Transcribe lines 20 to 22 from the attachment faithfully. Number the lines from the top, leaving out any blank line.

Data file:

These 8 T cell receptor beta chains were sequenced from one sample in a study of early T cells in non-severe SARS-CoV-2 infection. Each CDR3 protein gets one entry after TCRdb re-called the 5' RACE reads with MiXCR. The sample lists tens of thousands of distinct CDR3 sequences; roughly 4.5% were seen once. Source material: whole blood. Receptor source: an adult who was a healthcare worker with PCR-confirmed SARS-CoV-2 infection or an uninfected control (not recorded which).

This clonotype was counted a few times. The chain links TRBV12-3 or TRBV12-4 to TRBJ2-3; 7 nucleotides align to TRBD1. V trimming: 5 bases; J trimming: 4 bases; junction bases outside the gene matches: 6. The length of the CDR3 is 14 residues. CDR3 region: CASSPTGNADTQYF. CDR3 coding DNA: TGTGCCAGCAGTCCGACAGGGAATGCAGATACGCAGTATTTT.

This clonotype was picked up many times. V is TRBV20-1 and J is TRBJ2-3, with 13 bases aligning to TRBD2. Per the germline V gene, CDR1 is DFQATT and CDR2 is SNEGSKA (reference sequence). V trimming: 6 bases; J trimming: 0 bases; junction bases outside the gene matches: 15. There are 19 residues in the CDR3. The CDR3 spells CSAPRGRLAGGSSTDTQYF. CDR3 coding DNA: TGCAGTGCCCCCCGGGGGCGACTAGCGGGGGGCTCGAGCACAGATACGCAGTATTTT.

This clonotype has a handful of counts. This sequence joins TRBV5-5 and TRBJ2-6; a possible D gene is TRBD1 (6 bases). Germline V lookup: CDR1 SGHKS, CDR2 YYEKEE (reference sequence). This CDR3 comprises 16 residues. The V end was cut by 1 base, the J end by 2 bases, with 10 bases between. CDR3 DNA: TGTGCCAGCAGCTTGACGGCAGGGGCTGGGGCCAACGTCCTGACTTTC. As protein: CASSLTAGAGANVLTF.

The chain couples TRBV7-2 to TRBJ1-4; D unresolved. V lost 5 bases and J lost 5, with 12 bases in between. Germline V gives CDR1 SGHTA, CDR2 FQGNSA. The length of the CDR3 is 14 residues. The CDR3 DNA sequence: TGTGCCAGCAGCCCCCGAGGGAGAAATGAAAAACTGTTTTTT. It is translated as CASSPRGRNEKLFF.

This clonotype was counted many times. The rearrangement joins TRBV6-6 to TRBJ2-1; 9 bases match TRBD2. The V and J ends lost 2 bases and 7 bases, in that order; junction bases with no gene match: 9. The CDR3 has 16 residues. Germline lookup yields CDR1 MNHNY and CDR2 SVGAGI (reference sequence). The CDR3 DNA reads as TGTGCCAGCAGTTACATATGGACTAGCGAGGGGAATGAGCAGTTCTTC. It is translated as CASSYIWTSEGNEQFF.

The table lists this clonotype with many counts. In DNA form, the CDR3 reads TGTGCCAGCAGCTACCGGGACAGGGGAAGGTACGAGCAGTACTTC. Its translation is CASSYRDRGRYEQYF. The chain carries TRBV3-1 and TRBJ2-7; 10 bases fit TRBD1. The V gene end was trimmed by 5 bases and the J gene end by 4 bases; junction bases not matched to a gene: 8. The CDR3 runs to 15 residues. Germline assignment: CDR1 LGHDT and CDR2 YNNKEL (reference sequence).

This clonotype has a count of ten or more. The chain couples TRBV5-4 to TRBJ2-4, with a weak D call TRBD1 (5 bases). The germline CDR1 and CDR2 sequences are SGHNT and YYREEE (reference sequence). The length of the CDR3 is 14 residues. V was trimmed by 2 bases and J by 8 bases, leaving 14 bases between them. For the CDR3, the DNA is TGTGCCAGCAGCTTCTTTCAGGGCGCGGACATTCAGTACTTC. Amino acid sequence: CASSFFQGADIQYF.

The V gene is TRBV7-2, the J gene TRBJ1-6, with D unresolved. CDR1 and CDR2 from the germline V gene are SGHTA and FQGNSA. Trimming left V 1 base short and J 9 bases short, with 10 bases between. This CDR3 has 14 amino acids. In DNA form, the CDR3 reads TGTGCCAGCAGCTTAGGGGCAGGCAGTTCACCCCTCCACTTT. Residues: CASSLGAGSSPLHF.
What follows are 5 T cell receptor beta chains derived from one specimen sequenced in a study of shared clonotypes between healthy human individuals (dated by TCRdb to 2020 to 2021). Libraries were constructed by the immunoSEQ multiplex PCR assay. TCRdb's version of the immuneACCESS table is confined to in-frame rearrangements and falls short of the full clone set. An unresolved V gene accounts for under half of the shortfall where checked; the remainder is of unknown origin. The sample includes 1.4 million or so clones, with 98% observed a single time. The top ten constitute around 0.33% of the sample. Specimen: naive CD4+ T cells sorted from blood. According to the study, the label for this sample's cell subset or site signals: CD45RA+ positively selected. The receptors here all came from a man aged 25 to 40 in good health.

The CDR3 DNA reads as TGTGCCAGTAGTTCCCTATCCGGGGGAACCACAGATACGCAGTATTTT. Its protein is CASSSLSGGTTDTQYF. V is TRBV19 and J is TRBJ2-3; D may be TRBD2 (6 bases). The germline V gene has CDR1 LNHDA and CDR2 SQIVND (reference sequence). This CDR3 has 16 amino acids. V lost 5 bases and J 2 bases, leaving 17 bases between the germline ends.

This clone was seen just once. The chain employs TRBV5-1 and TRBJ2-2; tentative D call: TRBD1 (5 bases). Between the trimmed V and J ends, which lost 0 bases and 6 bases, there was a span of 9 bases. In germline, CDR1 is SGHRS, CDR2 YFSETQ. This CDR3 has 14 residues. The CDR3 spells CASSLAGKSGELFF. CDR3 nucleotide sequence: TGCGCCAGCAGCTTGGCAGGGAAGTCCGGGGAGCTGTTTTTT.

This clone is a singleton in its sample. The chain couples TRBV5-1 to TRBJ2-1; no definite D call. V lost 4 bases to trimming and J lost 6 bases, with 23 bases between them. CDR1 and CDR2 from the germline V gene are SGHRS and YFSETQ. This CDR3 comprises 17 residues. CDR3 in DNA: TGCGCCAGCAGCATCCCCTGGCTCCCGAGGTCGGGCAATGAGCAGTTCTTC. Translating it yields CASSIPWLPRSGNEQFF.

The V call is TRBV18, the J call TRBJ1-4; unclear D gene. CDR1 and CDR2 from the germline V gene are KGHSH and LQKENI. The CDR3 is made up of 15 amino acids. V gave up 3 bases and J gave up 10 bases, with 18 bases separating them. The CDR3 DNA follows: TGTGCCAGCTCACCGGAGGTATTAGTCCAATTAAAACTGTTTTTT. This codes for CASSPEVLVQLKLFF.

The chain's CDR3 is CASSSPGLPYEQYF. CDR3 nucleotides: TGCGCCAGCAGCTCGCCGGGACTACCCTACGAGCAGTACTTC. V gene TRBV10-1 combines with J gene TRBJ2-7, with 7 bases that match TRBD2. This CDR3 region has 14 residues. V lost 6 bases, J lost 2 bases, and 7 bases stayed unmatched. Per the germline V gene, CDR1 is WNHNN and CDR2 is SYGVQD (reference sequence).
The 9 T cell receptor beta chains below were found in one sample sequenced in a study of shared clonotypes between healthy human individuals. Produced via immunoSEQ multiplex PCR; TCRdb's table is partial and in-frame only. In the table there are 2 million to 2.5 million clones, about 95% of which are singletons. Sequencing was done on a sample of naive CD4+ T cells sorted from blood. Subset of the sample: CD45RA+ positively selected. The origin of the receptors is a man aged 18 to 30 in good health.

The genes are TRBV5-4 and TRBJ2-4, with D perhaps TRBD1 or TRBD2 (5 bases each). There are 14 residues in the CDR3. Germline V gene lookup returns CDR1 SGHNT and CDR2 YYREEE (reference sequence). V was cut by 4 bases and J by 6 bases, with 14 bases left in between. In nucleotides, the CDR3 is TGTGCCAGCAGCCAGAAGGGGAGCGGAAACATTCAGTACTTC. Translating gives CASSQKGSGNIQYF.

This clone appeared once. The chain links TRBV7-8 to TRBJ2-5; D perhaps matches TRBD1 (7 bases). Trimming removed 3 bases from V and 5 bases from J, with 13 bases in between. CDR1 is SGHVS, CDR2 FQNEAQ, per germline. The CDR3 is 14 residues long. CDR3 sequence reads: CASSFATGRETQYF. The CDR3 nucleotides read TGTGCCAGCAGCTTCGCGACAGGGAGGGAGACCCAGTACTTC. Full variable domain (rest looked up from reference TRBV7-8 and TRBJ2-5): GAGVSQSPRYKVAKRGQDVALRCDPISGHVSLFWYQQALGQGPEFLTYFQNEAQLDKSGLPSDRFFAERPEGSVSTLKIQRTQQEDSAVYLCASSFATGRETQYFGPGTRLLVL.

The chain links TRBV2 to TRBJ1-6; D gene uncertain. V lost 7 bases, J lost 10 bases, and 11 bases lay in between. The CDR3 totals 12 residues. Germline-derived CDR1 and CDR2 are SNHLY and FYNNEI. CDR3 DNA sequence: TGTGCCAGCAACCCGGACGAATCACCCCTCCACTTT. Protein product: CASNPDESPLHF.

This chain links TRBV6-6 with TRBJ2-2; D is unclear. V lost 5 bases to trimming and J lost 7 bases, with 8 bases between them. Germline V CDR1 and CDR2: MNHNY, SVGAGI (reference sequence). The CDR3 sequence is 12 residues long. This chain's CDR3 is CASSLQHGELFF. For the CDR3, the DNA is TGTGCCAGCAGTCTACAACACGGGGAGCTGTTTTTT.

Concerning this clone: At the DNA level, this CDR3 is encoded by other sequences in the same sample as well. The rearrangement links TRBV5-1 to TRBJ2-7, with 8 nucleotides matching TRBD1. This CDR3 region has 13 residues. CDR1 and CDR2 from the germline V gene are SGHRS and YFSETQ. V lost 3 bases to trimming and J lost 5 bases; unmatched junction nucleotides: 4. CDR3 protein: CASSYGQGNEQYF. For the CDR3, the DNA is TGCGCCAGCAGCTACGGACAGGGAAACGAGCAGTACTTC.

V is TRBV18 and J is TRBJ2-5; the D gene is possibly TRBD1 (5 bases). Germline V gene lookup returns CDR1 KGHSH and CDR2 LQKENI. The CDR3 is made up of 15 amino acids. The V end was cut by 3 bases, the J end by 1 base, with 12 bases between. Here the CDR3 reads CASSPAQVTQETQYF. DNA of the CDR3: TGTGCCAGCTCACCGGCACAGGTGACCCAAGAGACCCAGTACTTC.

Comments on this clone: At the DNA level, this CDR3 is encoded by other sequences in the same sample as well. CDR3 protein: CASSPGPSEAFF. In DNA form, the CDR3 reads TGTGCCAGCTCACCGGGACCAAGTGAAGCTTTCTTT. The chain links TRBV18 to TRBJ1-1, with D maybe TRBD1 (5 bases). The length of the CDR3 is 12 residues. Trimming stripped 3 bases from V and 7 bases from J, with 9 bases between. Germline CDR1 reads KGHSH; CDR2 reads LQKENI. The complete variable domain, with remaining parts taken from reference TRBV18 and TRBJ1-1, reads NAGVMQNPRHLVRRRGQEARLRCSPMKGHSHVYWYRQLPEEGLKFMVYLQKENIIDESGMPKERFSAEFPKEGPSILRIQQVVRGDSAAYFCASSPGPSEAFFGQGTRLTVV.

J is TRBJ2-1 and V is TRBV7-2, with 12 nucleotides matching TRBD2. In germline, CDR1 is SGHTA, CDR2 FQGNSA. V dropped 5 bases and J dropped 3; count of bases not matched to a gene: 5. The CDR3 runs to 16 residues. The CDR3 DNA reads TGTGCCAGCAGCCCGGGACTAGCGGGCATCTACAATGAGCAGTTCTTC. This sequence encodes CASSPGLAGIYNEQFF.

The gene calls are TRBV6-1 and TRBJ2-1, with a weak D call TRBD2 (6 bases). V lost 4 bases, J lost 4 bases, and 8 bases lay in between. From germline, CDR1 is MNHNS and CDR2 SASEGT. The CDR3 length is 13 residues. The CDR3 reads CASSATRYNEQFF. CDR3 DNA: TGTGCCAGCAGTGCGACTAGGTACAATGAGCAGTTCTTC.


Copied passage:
This chain links TRBV6-6 with TRBJ2-2; D is unclear. V lost 5 bases to trimming and J lost 7 bases, with 8 bases between them. Germline V CDR1 and CDR2: MNHNY, SVGAGI (reference sequence). The CDR3 sequence is 12 residues long. This chain's CDR3 is CASSLQHGELFF. For the CDR3, the DNA is TGTGCCAGCAGTCTACAACACGGGGAGCTGTTTTTT.

Concerning this clone: At the DNA level, this CDR3 is encoded by other sequences in the same sample as well. The rearrangement links TRBV5-1 to TRBJ2-7, with 8 nucleotides matching TRBD1. This CDR3 region has 13 residues. CDR1 and CDR2 from the germline V gene are SGHRS and YFSETQ. V lost 3 bases to trimming and J lost 5 bases; unmatched junction nucleotides: 4. CDR3 protein: CASSYGQGNEQYF. For the CDR3, the DNA is TGCGCCAGCAGCTACGGACAGGGAAACGAGCAGTACTTC.

V is TRBV18 and J is TRBJ2-5; the D gene is possibly TRBD1 (5 bases). Germline V gene lookup returns CDR1 KGHSH and CDR2 LQKENI. The CDR3 is made up of 15 amino acids. The V end was cut by 3 bases, the J end by 1 base, with 12 bases between. Here the CDR3 reads CASSPAQVTQETQYF. DNA of the CDR3: TGTGCCAGCTCACCGGCACAGGTGACCCAAGAGACCCAGTACTTC.